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Reviewed by:
  • Early Modern Philosophers and the Renaissance Legacy ed. by Cecilia Muratori, and Gianni Paganini
  • Helen Hattab
Cecilia Muratori, and Gianni Paganini, editors. Early Modern Philosophers and the Renaissance Legacy. International Archives of the History of Ideas, 220. Switzerland: Springer, 2016. Pp. vi + 298. Cloth, $99.99.

Early Modern Philosophers and the Renaissance Legacy is one of several volumes published in this decade that reflect a revival of interest in Renaissance philosophy. As a welcome corrective to the common practice of establishing continuities between the two periods by emphasizing how Renaissance philosophies anticipate modern ones, this volume aims to "shift the weight from the problem of assessing the 'modernity' of Renaissance philosophers to the creation of a space of interaction between Renaissance and early modern thinkers in the spirit of 'conversation,' with special attention to tracing sources, direct allusions and confutations within a frame of continuity" (4). To motivate this approach, it opens with a helpful chapter on historiography in which the editors provide an insightful diagnosis of two common misconceptions: first, that there is rupture between early modern philosophy and what came before; and, second, that although it was a period of great artistic and cultural accomplishments, the Renaissance contributed nothing of lasting importance to philosophy.

Muratori and Paganini trace the first misconception back to Hegel's History of Philosophy, which identified the Reformation's emphasis on self-consciousness as a turning point, casting Descartes as the "hero who restarted again from the beginning" (7). Due to the "transmission and reception of certain texts, to the detriment of others," Hegel omitted from his history such Renaissance philosophers as Tommaso Campanella, for whom the idea of self-consciousness is likewise crucial (11). The editors echo Guido Ruggiero's observation that since Hegel, the Renaissance "has been reincorporated into the Middle Ages, dissolved into the Early Modern period, obliterated by the premodern, and largely ignored" (2). Muratori and Pagannini attribute the second misconception largely to "the identification [End Page 736] of philosophy … with epistemology and theory of knowledge (closely related to scientific method) which was, retrospectively, responsible for the reinterpretation of what philosophy's aims are, and ultimately, of what philosophy proper is" (3). While true that, traditionally, this slanted philosophical study of the Renaissance towards the origins of recognizably "modern" scientific methods and theories, such as those of Bacon, Copernicus and Kepler, the editors fail to appreciate that recent research (e.g. on the Renaissance revival of ancient mechanics, and the adaptation of Aristotle's and Galen's methods to the study of medicine at Padua) has served to undermine the first by blurring the lines between modernity and pre-modernity and renewing interest in so-called minor figures of the Renaissance. Recent scholarship in the history of the philosophy of science casts new light on traditional "heroes" such as Galileo, Descartes, and Harvey by revealing how they developed the methods of their predecessors. The editors also fail to acknowledge that recent research into Renaissance Aristotelian natural philosophy and the metaphysics of substance, originally driven by a desire to understand what early moderns rejected, has likewise undermined the second misconception, leading to a reevaluation of philosophers like Francisco Suarez as original metaphysicians rather than mere extensions of medieval Scholasticism.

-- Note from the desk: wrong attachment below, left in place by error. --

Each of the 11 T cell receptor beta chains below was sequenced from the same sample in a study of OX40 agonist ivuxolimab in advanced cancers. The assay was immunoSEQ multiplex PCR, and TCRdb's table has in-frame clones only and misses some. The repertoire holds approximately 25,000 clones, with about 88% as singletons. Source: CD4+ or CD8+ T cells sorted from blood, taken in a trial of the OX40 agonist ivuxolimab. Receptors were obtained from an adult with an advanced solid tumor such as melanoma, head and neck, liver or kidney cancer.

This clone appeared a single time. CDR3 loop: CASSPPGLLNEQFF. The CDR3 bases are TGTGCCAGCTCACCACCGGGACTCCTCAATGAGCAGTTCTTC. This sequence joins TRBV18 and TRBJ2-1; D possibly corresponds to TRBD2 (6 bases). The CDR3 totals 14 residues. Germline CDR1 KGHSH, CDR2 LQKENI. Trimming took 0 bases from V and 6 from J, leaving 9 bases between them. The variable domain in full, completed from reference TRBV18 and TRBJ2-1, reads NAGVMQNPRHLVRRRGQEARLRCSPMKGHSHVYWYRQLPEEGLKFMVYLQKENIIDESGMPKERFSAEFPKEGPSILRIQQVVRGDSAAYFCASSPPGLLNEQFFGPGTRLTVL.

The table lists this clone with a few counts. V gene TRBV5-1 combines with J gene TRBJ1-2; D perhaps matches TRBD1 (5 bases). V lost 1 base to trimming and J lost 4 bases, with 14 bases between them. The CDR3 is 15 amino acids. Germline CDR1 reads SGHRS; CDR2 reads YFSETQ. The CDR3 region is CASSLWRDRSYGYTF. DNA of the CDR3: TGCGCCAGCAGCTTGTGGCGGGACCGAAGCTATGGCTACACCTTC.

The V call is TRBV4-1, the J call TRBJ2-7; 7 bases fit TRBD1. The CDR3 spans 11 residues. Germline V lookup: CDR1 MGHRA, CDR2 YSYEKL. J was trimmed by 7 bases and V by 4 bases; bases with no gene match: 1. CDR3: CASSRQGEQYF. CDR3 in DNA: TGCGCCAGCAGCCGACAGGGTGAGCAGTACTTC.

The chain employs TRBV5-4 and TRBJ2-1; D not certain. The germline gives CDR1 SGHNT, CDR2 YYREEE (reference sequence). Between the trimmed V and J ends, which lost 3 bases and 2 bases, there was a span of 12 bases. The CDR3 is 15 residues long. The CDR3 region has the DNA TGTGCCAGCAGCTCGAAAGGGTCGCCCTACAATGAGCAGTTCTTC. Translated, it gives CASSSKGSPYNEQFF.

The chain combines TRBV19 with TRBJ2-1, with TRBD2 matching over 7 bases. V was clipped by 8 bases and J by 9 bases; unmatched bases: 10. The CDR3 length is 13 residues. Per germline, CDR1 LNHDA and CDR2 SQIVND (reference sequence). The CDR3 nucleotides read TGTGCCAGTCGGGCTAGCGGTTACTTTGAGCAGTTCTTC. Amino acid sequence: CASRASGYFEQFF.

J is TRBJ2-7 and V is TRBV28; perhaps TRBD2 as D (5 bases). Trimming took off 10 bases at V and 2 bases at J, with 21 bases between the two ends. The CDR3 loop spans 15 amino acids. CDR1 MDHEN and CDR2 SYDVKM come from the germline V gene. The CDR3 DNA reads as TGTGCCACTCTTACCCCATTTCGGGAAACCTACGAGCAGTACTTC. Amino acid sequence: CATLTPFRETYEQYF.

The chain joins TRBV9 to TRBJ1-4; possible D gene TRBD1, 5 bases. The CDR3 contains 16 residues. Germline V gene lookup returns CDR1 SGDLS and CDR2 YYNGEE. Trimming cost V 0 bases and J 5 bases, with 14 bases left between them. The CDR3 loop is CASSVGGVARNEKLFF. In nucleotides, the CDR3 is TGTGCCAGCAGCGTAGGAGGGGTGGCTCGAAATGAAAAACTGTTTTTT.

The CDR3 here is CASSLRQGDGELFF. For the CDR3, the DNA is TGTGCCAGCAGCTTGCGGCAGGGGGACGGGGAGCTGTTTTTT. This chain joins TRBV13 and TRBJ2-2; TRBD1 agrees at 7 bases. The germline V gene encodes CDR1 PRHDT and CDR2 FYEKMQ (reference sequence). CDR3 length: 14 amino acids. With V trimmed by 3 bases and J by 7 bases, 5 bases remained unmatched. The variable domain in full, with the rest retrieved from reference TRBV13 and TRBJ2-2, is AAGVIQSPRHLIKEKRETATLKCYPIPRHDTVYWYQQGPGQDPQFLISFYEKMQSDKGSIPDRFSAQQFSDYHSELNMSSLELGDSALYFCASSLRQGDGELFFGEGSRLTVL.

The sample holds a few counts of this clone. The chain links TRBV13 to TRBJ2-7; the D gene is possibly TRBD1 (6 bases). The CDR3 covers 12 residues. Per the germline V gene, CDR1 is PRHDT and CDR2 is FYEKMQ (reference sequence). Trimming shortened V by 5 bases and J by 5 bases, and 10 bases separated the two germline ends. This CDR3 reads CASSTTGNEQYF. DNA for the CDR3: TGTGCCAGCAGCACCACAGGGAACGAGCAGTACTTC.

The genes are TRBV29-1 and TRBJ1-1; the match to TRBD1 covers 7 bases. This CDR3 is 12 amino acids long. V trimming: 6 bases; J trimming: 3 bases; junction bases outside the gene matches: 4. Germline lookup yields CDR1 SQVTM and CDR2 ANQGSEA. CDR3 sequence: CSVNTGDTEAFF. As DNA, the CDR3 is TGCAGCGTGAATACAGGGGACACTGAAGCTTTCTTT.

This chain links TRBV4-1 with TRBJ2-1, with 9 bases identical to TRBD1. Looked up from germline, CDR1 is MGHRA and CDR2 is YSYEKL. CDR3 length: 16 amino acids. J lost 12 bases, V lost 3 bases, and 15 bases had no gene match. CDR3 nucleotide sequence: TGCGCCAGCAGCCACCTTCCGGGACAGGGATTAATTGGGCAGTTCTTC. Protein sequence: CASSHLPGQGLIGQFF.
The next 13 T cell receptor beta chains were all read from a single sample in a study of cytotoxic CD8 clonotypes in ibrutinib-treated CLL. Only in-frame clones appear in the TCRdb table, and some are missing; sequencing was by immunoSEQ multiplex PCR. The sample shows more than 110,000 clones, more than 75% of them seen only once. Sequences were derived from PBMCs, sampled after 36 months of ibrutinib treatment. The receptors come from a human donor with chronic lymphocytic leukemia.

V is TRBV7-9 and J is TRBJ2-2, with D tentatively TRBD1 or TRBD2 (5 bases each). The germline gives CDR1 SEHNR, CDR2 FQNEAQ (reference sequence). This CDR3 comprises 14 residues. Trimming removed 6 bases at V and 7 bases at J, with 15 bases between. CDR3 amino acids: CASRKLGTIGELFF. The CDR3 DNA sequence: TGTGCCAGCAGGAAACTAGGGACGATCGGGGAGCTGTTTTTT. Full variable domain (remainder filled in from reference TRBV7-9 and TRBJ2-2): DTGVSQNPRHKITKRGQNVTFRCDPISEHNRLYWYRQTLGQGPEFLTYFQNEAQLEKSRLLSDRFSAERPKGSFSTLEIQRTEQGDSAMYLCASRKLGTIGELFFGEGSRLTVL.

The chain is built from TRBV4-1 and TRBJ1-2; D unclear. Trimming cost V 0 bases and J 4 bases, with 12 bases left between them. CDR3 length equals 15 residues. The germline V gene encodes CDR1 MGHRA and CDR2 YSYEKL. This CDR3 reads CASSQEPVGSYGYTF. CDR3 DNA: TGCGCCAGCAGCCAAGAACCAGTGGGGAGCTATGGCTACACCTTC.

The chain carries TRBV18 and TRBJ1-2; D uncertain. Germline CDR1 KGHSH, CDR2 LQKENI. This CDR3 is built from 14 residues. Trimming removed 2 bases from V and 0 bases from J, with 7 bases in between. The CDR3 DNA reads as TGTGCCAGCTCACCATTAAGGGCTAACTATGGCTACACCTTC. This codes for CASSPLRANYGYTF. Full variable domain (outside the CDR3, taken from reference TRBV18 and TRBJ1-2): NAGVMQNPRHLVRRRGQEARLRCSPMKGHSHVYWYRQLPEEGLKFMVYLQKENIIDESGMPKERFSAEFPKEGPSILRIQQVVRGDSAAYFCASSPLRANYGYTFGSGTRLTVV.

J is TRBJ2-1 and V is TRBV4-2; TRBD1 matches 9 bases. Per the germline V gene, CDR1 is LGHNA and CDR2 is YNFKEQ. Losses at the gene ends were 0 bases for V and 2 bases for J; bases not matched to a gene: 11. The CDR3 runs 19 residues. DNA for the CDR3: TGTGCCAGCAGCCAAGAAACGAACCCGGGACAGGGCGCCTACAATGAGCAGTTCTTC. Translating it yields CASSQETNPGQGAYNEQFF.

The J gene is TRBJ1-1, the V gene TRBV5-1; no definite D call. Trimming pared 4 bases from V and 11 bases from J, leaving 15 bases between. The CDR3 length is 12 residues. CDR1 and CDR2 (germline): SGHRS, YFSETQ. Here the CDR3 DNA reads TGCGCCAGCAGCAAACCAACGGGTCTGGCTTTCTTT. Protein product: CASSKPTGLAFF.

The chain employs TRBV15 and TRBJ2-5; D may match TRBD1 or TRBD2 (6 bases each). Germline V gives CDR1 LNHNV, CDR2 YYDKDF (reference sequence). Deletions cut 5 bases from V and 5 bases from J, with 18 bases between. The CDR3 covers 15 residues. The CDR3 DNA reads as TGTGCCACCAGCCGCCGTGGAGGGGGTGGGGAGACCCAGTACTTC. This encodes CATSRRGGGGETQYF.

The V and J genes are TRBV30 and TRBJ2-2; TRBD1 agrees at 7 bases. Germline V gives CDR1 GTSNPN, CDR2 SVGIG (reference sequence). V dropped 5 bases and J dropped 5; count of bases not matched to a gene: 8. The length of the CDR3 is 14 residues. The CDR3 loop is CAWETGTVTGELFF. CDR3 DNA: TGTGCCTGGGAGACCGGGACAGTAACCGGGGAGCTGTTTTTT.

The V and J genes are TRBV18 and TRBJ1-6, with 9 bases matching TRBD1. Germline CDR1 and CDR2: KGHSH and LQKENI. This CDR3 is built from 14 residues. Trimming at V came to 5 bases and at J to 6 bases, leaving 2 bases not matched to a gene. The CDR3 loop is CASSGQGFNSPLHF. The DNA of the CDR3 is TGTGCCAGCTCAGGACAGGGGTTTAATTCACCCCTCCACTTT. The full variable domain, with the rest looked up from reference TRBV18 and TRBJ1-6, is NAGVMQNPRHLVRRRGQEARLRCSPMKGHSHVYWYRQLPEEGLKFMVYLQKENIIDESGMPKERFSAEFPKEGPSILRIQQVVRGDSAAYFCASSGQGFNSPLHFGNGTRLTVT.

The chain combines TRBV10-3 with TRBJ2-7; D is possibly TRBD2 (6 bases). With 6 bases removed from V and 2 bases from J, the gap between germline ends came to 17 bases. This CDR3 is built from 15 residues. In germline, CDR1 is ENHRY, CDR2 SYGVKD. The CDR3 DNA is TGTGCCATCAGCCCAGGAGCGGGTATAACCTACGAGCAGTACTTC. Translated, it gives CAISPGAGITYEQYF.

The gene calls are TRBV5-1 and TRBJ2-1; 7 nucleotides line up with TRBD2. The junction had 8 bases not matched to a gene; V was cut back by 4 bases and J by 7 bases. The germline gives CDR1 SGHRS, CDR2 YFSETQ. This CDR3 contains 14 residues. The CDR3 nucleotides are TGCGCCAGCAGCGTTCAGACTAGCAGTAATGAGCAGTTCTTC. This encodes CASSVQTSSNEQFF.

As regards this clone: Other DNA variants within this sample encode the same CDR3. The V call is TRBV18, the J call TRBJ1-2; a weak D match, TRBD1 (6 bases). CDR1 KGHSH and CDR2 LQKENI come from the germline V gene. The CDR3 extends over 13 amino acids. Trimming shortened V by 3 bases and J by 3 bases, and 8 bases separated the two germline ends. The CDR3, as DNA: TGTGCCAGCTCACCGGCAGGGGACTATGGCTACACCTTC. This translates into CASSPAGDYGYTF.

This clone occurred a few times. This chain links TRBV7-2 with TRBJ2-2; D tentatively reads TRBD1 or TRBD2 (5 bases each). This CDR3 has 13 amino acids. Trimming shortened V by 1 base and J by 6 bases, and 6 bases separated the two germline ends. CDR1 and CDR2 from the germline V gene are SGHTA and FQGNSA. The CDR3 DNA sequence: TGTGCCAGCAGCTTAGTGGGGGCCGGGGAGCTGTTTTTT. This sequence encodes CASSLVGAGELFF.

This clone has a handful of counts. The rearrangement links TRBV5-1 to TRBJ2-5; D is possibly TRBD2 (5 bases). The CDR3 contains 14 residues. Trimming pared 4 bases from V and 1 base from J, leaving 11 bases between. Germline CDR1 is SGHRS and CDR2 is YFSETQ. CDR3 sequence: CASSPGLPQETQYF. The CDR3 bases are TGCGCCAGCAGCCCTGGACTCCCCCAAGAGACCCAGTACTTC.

Nonetheless, this volume makes a valuable contribution by broadening our view of what counts as philosophically significant and encouraging us to wander off the beaten paths to explore more varied interactions between Renaissance and seventeenth-century philosophers. To this end, it is thematically divided into four parts: 1, "The Endurance of Tradition"; 2, "Natural Philosophy"; 3, "Changing Conceptions of the Human"; and 4, "Moral and Political Theory." Each part has 3–4 chapters; all come with a useful abstract plus bibliography, and several provide helpful overviews of the state of the secondary literature. While all contributions exemplify complex ways in which Renaissance philosophy informed modern discussions, several strike me as excellent starting points for colleagues wishing to instruct themselves and their students. In part 1, Lodi Nauta traces the critique of scholastic language and the humanist emphasis on common language from Valla to Hobbes and Leibniz; and Sarah Hutton examines how Henry More develops his theory of the nature and...


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